Springboks

SA Rugby boss: Doping critics can be charged with defamation

Mark Alexander (Gallo Images)
Mark Alexander (Gallo Images)

Cape Town - SA Rugby president Mark Alexander has hit out at critics suggesting there is a doping culture in South Africa rugby.

"You know, those who commented about our so-called drug culture can be charged with defamation. And what if we start talking about their drug culture?" Alexander said in an interview with Afrikaans newspaper Rapport.

Alexander was commenting after former Ireland lock Neil Francis made headlines earlier this month when he said an asterisk should be put next to the Springboks' Rugby World Cup triumph because of drug abuse.

"There is a problem in our schools, but all of us are working hard to try to solve it. Players were tested every day at the World Cup an no-one failed (a dope test)," the SA Rugby boss added.

Francis, who played 36 Tests for Ireland between 1987 to 1996, told the Irish Independent that he was "fairly certain" of a "steroid culture" in South Africa after Bok winger Aphiwe Dyantyi tested positive for "multiple" banned substances earlier this year.

Francis wrote: "How certain are we when we point a finger to suggest there is a steroid culture in a country that has just won the World Cup? Fairly certain.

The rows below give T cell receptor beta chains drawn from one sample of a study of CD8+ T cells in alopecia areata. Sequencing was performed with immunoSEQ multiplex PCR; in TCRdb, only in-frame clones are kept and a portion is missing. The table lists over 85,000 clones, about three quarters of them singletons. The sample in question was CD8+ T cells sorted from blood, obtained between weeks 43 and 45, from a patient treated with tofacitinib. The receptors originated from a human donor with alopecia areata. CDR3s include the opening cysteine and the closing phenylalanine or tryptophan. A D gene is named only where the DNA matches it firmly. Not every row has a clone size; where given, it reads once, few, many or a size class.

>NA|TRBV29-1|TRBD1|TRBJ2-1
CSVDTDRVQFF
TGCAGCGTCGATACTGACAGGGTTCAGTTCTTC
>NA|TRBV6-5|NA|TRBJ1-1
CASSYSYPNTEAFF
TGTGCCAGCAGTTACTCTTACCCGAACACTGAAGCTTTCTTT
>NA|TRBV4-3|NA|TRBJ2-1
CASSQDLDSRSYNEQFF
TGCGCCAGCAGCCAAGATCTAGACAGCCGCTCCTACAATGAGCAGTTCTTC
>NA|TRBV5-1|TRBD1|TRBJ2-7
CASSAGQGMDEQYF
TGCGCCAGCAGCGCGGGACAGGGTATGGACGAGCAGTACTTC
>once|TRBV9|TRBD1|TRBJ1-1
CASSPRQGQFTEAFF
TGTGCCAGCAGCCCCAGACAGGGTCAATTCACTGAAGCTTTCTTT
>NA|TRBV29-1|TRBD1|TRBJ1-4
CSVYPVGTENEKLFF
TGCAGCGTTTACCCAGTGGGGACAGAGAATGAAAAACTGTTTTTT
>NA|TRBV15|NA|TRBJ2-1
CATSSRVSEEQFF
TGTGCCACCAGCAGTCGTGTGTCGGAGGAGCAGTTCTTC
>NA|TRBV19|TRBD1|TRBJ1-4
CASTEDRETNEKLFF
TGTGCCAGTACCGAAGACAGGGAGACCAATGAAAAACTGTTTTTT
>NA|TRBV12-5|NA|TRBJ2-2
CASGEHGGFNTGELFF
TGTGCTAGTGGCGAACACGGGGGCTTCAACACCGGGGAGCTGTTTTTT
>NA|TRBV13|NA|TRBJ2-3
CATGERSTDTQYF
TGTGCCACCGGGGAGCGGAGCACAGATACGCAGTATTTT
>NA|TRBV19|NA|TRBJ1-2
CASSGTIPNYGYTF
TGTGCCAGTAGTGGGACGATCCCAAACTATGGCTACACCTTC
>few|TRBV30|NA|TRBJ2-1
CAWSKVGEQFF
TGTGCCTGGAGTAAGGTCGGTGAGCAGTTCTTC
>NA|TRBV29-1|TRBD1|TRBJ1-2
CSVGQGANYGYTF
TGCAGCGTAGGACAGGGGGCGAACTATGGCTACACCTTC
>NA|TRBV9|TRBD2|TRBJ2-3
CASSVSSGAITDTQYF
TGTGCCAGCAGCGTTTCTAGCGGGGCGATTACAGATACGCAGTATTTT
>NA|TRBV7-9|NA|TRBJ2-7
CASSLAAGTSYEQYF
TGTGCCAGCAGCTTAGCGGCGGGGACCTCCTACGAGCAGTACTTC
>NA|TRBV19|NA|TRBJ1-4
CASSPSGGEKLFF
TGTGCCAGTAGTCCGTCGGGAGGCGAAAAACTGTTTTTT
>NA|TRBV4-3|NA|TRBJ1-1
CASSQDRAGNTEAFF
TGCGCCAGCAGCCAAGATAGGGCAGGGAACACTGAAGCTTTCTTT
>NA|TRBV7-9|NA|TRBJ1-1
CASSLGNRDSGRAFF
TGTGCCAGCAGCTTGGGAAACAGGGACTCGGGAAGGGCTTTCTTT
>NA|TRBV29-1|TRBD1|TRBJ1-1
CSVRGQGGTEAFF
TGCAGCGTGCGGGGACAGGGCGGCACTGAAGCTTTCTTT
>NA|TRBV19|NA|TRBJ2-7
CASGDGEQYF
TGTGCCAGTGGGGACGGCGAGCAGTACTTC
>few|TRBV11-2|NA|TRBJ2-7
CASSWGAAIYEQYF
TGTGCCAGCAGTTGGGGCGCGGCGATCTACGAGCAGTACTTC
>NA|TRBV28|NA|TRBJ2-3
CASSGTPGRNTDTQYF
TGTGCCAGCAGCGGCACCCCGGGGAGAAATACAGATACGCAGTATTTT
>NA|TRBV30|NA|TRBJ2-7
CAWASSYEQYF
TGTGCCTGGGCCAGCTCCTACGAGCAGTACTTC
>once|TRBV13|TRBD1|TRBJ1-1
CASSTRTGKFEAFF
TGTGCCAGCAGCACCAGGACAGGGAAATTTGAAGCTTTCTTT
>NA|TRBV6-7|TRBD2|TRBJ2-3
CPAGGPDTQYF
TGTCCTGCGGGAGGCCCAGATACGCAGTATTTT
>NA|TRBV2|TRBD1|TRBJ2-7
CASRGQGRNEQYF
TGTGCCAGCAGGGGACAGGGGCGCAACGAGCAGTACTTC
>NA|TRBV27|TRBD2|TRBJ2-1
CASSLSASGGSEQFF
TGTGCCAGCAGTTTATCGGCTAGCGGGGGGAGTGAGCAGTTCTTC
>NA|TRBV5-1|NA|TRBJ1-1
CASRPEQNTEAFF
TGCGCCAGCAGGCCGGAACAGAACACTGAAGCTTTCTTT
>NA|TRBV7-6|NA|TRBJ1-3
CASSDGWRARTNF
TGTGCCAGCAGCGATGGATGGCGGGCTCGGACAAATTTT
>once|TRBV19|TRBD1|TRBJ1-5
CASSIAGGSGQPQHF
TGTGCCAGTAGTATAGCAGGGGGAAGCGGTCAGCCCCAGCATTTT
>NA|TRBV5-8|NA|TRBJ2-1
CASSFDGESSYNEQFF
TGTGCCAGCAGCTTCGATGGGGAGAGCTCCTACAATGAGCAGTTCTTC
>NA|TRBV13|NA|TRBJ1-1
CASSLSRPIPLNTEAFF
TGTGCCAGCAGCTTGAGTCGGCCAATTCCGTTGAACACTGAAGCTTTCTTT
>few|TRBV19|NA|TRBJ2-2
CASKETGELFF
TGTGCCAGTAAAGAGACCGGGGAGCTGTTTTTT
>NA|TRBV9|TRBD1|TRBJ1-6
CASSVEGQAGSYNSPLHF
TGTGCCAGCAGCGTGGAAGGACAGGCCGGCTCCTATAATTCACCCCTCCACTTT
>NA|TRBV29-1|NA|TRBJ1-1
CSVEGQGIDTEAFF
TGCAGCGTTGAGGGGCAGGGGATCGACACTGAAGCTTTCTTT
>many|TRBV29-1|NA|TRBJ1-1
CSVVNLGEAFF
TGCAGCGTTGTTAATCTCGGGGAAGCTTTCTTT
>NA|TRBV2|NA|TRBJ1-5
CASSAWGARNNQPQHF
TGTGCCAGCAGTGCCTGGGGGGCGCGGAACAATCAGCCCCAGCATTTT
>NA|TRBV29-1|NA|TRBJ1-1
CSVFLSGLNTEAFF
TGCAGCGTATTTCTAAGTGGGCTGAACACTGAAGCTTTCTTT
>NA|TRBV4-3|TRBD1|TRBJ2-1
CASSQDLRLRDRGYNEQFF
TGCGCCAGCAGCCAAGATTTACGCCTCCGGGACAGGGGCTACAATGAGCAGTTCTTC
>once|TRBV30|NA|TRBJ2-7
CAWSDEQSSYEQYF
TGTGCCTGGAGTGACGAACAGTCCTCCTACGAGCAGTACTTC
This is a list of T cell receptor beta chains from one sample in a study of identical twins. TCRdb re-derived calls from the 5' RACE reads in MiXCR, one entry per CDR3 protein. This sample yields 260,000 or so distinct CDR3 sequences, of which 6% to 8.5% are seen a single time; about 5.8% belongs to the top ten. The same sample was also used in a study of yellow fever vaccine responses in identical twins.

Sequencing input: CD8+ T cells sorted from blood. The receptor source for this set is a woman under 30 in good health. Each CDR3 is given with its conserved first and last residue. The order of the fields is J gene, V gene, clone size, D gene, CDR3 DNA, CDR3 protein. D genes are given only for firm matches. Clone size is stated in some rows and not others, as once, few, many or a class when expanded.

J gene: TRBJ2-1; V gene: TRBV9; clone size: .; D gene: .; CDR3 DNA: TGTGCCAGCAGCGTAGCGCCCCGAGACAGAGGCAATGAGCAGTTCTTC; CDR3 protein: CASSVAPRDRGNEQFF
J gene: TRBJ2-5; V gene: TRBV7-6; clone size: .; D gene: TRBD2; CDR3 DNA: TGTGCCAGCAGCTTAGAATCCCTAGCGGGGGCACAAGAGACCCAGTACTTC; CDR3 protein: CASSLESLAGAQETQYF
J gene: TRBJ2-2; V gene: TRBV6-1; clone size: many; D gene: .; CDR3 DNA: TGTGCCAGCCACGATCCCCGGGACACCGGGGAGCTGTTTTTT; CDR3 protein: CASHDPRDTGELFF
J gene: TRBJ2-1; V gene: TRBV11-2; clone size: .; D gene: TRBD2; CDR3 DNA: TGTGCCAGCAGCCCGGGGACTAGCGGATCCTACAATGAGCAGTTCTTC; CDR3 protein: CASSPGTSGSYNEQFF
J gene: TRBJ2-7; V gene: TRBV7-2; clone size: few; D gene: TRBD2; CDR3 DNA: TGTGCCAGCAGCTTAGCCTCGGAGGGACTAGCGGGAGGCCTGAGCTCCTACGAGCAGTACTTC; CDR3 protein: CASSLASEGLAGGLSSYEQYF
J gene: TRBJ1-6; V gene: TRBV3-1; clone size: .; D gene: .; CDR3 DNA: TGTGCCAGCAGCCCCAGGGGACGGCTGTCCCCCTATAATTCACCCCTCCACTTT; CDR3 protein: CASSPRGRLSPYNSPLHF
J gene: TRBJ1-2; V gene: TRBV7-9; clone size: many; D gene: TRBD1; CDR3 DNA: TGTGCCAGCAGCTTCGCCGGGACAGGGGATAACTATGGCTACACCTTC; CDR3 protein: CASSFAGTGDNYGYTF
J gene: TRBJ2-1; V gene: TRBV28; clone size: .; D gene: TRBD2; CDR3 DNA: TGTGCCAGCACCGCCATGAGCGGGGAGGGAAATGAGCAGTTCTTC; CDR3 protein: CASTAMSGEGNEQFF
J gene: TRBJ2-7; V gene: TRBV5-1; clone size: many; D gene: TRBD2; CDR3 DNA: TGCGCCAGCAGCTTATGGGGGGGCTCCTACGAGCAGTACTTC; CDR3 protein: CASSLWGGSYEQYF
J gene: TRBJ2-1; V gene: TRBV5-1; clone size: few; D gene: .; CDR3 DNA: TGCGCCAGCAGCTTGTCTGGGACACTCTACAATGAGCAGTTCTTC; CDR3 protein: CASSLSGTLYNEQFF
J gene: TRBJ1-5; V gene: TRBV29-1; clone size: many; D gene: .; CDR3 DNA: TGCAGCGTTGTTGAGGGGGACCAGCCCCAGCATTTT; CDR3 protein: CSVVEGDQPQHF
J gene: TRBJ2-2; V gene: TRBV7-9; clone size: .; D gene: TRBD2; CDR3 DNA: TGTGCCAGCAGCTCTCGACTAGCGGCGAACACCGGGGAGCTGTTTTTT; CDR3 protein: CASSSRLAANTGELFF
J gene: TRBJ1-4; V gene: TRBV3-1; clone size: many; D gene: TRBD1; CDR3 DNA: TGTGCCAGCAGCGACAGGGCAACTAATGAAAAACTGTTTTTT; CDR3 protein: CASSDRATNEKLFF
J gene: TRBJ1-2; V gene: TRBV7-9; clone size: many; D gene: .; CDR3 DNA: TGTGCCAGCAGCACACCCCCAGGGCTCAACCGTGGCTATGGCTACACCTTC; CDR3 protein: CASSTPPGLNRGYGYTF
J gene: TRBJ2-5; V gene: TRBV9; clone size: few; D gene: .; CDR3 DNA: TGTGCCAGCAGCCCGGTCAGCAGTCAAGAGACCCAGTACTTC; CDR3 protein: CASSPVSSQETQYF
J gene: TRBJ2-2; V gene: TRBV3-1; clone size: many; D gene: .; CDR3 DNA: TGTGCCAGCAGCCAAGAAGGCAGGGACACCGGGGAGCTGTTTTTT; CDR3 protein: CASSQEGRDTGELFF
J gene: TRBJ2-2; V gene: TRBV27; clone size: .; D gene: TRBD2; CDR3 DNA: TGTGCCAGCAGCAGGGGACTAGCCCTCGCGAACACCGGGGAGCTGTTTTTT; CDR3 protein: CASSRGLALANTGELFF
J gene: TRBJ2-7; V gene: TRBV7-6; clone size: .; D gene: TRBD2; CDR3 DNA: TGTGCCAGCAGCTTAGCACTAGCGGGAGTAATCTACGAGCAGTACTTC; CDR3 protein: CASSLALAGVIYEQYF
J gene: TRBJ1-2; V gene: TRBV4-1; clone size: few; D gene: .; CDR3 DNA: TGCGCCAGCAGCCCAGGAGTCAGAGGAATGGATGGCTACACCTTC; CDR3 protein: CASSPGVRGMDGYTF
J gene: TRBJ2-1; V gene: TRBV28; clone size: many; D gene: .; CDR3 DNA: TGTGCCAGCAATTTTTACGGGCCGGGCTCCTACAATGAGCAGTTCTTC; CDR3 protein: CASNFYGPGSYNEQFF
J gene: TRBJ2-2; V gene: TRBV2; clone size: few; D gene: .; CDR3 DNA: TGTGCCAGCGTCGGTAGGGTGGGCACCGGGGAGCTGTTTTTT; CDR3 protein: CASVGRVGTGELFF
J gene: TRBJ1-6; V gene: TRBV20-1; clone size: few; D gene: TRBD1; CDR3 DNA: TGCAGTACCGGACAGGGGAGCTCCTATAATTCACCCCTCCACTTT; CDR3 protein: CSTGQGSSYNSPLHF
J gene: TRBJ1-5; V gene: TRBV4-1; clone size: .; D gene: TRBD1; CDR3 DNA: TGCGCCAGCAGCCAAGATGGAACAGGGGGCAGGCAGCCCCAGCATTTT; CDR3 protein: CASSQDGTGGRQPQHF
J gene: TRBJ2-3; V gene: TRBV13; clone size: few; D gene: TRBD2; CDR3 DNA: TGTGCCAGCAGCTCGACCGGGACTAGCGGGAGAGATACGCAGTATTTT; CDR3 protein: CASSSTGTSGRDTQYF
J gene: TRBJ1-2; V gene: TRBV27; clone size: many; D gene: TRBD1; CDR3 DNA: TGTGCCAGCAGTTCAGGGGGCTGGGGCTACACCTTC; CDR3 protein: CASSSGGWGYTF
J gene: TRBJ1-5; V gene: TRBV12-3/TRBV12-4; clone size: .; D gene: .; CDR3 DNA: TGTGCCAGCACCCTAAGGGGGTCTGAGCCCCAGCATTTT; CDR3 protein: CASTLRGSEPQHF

"Is Dyantyi, a poster boy for the World Cup and winner of World Rugby’s young player of the year (in 2018), the only one? Or the only one to be caught?

"The player in my view will go down but the system stays in place. What were we saying about latitude and dispensation? Do we need to put an asterisk beside the winners of the 2019 World Cup?"

In an interview with Sport24 last week, former Springbok lock Marco Wentzel said doping was a concern in the local game.

"The unfortunate fact is that if we look at the last few years in terms of the amount of rugby players caught doping, critics have a point. In recent times we have had the cases of Gerbrandt Grobler, Chiliboy Ralepelle and Aphiwe Dyantyi and way back we had the likes of Johan Ackermann. It's an issue and I don't think those who raise the issue are factually incorrect," Wentzel said.

READ | Marco Wentzel's full Q&A interview with Sport24

Alexander added that he was sorry to hear of Dyantyi's positive test and indicated that he felt the player did not know he was taking a banned substance.

The 25-year-old now faces a four-year ban from the sport.

- Compiled by Herman Mostert

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